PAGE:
Jill Bolte Taylor's Stroke of Insight

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Saturday, April 19, 2014

Death by Progress


Before I sat down to write this poem
I put on my cowgirl boots
and a straw hat
and a pink tutu bought at the vintage store
that was my favorite till it was closed down
to make room for more condos.
Some asshole built a castle on South Congress
overnight, it seems, which has nothing to do
with what I'm wearing and everything
to do with Austin's death by progress:
Farewell music town full of grit and legend
hello Disneyland.

Before I sat down to write this poem
I sipped a bit of Tito's graced with lime
and put on the album of an artist
nobody outside of here would recognize
in other words like most of the talent in this town
brilliant, unfettered, unknown.

All is not lost, I tell myself;
there are still moments when beauty glances out
an aging face reflected in vintage glass.
Afloat today on water so smooth and clear 
I could see the bottom 30 feet down
turtles rising for air then oaring away:
slow torpedoes aiming for sunken logs
their mossy shells belying any urgency.

Love lives here like it always has
weird, mad, wonderful love
bubbling up from the limestone
tattooed on the walls and bridges that make this place home:
Hi, how are you?
I love you so much.
Let's band together!
Love still tumbles in the too-crowded streets
from the doorways and open windows of rundown bars--
love of music, love of dance, love of love. 
You can screw up the two-step and no man will judge
most likely he will save you from yourself
take you in his arms and let you lean into him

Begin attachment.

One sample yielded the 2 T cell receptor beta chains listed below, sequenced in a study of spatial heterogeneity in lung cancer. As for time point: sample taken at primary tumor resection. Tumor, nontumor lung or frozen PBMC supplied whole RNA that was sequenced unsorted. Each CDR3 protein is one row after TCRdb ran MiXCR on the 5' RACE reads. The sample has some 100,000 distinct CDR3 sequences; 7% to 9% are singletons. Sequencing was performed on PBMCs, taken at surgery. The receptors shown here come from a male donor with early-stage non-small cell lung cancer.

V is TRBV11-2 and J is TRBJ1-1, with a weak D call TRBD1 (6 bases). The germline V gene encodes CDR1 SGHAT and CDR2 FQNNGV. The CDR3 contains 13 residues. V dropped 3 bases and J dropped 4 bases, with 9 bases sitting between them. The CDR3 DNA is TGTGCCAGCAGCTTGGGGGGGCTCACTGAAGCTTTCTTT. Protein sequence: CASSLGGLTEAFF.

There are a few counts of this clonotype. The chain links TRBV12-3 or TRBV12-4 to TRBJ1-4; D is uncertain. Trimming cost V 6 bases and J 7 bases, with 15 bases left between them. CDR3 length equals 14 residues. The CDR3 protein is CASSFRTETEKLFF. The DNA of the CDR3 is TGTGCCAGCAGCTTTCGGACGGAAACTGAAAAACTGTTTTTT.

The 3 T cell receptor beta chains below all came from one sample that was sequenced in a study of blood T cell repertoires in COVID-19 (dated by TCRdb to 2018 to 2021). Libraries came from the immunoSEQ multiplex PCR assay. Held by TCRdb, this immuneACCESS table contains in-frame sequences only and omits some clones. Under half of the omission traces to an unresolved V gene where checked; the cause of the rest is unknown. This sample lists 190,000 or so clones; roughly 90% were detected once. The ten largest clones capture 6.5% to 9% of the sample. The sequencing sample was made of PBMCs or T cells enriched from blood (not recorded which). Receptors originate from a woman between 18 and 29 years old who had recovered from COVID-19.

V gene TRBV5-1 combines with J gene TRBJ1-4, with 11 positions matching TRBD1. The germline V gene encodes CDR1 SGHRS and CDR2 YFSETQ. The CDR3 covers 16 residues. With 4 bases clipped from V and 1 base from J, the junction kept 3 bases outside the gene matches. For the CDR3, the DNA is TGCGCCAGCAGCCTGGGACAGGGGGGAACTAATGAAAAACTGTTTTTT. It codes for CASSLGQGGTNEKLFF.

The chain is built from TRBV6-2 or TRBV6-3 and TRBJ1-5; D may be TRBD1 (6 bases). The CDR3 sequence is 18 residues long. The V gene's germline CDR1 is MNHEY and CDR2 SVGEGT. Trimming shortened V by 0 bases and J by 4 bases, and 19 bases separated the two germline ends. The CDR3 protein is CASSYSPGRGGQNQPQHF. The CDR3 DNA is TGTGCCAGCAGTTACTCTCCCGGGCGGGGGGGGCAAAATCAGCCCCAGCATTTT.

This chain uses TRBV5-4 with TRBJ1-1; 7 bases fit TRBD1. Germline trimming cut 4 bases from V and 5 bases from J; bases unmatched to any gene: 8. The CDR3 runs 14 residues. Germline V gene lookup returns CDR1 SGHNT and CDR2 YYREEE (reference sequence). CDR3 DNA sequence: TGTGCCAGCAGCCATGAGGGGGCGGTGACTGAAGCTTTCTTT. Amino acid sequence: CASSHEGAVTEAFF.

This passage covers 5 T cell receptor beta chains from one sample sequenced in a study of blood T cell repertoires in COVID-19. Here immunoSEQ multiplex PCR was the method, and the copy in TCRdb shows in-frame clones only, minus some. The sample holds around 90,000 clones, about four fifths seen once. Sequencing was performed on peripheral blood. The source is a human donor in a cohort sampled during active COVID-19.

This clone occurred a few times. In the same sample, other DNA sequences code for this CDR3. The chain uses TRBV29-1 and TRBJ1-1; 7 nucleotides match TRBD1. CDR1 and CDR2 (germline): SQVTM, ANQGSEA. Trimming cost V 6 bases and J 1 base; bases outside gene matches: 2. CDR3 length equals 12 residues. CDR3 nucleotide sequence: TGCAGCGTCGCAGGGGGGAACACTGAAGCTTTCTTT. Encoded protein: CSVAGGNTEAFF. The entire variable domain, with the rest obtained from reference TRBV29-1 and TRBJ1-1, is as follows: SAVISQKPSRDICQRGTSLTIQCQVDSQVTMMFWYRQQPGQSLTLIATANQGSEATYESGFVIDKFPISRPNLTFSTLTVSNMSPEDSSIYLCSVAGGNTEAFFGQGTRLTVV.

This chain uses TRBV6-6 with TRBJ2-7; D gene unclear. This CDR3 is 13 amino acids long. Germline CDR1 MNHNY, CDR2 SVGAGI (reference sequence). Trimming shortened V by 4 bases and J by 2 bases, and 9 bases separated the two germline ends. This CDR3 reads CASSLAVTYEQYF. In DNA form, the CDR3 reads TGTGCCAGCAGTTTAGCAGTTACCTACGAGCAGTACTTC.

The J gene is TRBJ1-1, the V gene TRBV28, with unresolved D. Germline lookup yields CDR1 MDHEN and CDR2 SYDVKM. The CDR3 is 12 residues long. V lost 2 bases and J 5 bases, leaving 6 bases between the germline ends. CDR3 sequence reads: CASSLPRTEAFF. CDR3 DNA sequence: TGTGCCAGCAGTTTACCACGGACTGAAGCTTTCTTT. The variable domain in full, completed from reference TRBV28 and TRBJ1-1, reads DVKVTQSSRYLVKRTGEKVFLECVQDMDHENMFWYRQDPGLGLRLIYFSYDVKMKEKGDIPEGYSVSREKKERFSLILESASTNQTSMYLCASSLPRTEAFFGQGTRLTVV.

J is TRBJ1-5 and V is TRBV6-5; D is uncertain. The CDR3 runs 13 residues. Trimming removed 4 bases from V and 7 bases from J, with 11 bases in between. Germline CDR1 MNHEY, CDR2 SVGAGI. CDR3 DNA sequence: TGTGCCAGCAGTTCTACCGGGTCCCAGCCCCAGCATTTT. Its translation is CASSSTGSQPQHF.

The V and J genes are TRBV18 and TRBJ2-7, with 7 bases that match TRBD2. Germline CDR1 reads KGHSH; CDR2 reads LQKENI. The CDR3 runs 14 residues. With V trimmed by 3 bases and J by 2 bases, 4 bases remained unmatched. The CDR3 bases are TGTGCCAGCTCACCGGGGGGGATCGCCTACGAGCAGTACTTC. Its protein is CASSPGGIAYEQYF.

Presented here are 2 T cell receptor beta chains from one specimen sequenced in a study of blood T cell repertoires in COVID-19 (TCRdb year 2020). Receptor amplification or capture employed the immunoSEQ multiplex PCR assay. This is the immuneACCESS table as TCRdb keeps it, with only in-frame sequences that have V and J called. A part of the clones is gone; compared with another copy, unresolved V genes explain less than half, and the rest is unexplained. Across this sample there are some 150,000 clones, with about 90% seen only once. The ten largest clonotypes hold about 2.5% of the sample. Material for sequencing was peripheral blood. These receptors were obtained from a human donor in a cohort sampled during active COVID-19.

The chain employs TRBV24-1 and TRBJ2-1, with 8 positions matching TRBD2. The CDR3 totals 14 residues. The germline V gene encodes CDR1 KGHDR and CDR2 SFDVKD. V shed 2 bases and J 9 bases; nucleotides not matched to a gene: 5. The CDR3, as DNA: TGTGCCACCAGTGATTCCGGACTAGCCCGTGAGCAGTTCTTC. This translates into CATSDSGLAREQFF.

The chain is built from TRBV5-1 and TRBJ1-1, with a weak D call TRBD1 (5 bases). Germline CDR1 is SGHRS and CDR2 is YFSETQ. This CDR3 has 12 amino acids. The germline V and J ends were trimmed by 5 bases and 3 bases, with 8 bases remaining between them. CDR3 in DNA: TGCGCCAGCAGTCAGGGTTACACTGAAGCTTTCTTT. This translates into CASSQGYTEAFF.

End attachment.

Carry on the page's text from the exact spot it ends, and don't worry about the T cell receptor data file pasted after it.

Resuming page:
for three or five minutes, the slow 
to medium tempo of eternity.

The hills around here are high on wine and Thoroughbreds
rich with the ghosts of Comanches and Rangers 
hunting each other down the cliffs and canyons,
heavy with that sweet summer heat so slow and lazy
one can almost forget what we're killing--
sucking up resources like we're god's only children
replacing them with junk and promises.
But ancient footprints left in river-bottoms
and fossils in the stones write that we are not the first
to have faced extinction in this place.

We are just the first to have faced it in this way:
by our own hands
on the wheels of our own fortune
selling ourselves piece by piece: 
the land, the music, the love
trading grit and legend for fake castles and pre-fab housing
water and trees for high-rises and hotels.

Someday someone will write a song about us
sung low like the devil's own blues 
a palindrome where end meets beginning;
I can hear it already, flung out wildly
and perfectly off-key, belted by a songstress
with a whiskey-and-cigarettes voice
who is just getting her start
in the last rundown bar in old Austin.



KB © 4/19/14




















Sent from my iPad

1 comment:

  1. Love the poem - especially, well all of it, but especially
    "...ancient footprints left in river-bottoms
    and fossils in the stones write that we are not the first
    to have faced extinction in this place.

    We are just the first to have faced it in this way:
    by our own hands
    on the wheels of our own fortune
    selling ourselves piece by piece: "

    And the last stanza.

    ReplyDelete